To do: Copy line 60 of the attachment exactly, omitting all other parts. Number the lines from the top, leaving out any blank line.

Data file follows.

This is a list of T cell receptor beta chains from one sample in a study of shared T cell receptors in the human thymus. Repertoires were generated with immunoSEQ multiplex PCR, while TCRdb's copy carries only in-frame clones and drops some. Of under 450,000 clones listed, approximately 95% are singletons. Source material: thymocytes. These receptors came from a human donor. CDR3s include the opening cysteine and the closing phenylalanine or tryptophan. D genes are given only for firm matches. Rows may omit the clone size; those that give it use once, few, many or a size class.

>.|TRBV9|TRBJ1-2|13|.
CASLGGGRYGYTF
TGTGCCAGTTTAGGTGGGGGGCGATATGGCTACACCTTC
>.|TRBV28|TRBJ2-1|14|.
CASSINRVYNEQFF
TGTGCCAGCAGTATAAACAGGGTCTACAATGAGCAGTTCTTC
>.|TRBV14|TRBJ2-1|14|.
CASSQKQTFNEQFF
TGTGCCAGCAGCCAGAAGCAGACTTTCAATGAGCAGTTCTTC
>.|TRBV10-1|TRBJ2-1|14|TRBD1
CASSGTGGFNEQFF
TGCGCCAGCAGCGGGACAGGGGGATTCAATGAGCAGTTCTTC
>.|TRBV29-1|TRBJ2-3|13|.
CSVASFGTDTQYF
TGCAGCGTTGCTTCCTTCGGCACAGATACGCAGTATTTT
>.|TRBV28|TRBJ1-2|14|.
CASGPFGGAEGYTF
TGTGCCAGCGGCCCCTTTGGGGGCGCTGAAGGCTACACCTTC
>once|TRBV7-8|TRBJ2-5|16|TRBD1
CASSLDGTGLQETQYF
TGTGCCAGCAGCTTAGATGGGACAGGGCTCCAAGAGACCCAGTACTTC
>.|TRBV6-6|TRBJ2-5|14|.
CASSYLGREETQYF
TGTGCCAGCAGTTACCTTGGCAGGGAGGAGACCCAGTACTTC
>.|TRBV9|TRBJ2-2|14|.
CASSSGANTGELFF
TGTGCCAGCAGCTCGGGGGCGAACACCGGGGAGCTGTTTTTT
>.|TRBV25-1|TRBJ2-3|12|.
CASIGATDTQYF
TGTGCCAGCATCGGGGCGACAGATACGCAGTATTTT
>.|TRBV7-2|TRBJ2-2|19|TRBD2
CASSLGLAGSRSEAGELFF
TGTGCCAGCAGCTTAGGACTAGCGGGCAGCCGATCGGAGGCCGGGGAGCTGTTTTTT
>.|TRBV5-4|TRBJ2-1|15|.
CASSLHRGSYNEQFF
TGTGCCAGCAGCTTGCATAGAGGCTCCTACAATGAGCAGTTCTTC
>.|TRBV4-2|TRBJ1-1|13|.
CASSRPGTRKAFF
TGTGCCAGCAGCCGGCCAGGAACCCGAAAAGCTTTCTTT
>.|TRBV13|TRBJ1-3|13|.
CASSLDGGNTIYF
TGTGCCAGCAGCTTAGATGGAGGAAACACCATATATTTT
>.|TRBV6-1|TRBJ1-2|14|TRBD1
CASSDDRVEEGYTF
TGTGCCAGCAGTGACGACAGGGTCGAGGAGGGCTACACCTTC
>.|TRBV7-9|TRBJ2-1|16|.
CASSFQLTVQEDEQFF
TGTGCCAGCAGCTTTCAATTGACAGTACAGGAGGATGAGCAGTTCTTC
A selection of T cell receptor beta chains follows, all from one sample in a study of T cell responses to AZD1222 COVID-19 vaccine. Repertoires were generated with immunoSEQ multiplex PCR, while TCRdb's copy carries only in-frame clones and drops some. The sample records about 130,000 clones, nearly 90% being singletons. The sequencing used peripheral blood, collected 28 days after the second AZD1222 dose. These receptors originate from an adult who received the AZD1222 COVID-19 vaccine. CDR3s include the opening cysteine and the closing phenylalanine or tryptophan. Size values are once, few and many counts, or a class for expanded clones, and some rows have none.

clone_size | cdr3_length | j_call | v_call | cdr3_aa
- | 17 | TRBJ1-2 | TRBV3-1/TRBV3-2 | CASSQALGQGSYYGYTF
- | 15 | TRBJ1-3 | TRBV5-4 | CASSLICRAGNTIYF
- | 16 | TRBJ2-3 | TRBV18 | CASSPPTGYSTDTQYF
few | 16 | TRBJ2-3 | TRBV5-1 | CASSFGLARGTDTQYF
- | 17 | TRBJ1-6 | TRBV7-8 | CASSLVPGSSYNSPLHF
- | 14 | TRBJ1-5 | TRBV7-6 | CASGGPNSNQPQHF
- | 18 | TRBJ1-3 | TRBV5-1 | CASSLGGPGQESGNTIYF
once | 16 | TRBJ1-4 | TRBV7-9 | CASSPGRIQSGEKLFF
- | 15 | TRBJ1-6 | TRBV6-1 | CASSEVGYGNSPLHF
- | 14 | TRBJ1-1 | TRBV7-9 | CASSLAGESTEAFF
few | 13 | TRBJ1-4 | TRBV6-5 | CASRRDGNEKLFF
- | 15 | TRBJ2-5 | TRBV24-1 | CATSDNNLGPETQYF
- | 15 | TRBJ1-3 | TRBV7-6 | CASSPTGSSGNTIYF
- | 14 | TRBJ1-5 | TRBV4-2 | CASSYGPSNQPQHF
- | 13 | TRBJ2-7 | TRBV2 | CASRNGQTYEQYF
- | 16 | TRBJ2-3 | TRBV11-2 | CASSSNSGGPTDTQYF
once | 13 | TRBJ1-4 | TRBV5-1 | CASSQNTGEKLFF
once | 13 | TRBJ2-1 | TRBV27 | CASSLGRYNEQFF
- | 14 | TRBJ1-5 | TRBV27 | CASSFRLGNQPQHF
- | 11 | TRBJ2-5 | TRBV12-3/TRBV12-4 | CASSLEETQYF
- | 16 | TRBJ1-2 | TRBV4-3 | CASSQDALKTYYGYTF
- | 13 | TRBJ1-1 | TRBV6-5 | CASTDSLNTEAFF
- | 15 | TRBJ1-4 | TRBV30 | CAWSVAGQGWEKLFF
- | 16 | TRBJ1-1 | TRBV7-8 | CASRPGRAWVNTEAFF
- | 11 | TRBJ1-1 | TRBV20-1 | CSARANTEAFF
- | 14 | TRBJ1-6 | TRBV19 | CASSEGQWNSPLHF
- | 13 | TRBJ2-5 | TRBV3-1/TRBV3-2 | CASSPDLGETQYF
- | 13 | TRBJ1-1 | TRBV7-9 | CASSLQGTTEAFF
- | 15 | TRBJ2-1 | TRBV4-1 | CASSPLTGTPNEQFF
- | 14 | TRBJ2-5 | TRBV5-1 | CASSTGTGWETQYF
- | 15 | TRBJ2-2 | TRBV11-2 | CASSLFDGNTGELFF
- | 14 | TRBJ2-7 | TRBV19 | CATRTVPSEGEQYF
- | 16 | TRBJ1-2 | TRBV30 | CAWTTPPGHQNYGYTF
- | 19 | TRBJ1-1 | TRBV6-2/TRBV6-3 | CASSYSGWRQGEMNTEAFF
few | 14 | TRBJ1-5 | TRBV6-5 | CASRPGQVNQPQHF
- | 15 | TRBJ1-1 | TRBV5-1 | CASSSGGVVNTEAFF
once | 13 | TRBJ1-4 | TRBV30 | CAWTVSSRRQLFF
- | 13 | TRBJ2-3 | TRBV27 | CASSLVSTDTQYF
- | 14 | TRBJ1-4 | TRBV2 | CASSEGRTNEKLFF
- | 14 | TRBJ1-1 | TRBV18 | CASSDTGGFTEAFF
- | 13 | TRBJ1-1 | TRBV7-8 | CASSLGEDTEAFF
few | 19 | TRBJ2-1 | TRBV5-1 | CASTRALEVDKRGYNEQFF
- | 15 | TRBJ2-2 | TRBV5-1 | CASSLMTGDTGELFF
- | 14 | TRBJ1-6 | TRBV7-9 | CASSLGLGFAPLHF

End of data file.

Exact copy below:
- | 15 | TRBJ1-6 | TRBV6-1 | CASSEVGYGNSPLHF